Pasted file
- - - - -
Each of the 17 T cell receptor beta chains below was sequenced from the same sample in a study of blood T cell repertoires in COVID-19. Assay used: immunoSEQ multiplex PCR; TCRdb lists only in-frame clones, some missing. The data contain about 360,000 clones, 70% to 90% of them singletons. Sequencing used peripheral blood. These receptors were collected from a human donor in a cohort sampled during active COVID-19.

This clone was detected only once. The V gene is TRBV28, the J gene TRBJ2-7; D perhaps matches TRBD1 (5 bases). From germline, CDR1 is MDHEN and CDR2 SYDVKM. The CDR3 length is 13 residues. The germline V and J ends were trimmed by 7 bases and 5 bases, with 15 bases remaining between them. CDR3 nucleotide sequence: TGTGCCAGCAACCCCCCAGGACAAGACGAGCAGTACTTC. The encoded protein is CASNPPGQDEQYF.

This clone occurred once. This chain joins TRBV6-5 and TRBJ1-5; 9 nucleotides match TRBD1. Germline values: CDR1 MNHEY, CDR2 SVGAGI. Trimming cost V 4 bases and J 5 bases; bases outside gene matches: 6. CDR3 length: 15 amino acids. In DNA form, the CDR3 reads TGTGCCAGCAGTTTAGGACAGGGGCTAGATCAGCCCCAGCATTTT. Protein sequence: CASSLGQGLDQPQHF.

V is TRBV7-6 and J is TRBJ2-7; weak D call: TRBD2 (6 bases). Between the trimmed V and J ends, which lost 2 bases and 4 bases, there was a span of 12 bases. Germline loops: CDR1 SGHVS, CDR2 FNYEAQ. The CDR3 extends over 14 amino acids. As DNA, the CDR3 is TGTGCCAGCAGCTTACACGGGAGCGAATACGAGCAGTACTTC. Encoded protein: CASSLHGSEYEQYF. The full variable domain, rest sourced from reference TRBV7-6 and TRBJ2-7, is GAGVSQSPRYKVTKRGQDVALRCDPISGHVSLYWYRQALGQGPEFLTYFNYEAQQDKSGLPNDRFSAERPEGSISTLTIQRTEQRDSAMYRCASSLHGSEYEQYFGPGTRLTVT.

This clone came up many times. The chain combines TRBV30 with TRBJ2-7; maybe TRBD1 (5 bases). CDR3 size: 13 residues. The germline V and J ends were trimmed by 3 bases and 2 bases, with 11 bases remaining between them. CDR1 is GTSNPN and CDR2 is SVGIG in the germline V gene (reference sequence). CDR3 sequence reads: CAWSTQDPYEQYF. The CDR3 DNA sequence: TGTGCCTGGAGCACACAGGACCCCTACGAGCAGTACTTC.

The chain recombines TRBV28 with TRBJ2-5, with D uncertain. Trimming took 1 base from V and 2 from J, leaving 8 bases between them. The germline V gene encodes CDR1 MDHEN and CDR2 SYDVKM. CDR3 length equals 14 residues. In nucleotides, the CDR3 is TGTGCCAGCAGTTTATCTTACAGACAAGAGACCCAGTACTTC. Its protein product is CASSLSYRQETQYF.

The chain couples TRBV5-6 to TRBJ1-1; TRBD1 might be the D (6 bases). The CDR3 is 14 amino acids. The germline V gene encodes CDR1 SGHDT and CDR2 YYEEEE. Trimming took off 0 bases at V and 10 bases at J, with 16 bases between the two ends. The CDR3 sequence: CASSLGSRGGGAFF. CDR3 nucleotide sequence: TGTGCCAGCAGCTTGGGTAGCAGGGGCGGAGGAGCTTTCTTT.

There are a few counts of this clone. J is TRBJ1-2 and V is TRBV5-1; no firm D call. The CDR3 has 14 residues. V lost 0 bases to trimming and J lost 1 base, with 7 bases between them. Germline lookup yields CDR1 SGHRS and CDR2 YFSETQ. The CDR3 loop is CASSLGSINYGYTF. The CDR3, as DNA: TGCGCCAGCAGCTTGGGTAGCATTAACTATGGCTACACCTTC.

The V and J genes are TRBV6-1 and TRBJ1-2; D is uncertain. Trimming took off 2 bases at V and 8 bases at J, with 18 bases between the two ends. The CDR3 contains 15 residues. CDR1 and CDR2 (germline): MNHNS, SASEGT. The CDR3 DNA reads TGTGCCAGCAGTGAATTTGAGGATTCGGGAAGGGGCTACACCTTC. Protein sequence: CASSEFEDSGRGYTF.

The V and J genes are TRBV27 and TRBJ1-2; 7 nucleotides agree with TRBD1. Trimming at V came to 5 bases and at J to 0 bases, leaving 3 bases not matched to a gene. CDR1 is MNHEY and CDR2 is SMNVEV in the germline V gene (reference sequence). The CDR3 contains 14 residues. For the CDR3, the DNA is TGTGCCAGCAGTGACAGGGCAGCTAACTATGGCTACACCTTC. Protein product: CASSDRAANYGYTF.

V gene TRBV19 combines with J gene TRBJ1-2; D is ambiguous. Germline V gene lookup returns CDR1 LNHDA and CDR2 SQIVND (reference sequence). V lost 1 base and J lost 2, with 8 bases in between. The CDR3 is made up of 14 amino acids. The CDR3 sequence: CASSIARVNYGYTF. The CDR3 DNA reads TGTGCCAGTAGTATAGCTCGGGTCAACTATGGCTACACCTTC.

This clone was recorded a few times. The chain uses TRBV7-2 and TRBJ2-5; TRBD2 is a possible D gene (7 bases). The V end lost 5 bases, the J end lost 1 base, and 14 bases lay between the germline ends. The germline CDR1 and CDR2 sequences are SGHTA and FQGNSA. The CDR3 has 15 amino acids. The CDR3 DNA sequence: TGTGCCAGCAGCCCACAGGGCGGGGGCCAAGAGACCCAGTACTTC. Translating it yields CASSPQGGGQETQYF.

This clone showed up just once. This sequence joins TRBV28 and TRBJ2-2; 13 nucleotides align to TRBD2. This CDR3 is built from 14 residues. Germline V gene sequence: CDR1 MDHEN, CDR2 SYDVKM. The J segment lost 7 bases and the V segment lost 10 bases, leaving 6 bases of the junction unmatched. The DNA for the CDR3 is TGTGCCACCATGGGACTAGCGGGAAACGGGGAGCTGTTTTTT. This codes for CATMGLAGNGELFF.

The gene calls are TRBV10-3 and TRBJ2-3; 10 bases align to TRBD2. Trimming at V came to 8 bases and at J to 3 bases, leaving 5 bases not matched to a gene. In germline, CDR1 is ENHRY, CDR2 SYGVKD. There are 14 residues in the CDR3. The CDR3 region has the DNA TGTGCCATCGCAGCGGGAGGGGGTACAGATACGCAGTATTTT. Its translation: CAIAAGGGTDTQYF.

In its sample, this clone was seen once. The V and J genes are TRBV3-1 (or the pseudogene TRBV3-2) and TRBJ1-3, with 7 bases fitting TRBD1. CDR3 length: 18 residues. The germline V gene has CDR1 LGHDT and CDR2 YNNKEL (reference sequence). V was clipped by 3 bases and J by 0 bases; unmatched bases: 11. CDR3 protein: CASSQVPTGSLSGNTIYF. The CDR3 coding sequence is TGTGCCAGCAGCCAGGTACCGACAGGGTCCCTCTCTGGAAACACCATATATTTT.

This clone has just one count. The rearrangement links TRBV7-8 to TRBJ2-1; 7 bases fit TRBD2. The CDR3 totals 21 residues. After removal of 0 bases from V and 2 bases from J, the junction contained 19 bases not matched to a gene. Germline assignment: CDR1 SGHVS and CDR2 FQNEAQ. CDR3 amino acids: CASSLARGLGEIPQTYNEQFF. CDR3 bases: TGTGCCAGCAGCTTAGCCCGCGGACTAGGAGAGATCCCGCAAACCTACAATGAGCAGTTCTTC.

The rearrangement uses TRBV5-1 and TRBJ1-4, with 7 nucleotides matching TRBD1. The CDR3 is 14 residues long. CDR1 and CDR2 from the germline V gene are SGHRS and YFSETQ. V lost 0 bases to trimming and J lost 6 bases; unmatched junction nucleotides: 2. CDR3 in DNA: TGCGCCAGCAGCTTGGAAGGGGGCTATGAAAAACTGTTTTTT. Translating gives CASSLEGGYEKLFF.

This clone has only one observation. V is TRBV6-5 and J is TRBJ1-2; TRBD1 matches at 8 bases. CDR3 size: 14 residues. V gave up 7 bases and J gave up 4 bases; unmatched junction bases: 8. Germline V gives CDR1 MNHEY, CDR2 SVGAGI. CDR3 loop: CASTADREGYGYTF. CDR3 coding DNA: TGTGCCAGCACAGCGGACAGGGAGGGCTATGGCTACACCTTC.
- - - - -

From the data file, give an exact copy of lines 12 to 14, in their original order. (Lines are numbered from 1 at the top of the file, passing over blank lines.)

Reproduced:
This clone was recorded a few times. The chain uses TRBV7-2 and TRBJ2-5; TRBD2 is a possible D gene (7 bases). The V end lost 5 bases, the J end lost 1 base, and 14 bases lay between the germline ends. The germline CDR1 and CDR2 sequences are SGHTA and FQGNSA. The CDR3 has 15 amino acids. The CDR3 DNA sequence: TGTGCCAGCAGCCCACAGGGCGGGGGCCAAGAGACCCAGTACTTC. Translating it yields CASSPQGGGQETQYF.

This clone showed up just once. This sequence joins TRBV28 and TRBJ2-2; 13 nucleotides align to TRBD2. This CDR3 is built from 14 residues. Germline V gene sequence: CDR1 MDHEN, CDR2 SYDVKM. The J segment lost 7 bases and the V segment lost 10 bases, leaving 6 bases of the junction unmatched. The DNA for the CDR3 is TGTGCCACCATGGGACTAGCGGGAAACGGGGAGCTGTTTTTT. This codes for CATMGLAGNGELFF.

The gene calls are TRBV10-3 and TRBJ2-3; 10 bases align to TRBD2. Trimming at V came to 8 bases and at J to 3 bases, leaving 5 bases not matched to a gene. In germline, CDR1 is ENHRY, CDR2 SYGVKD. There are 14 residues in the CDR3. The CDR3 region has the DNA TGTGCCATCGCAGCGGGAGGGGGTACAGATACGCAGTATTTT. Its translation: CAIAAGGGTDTQYF.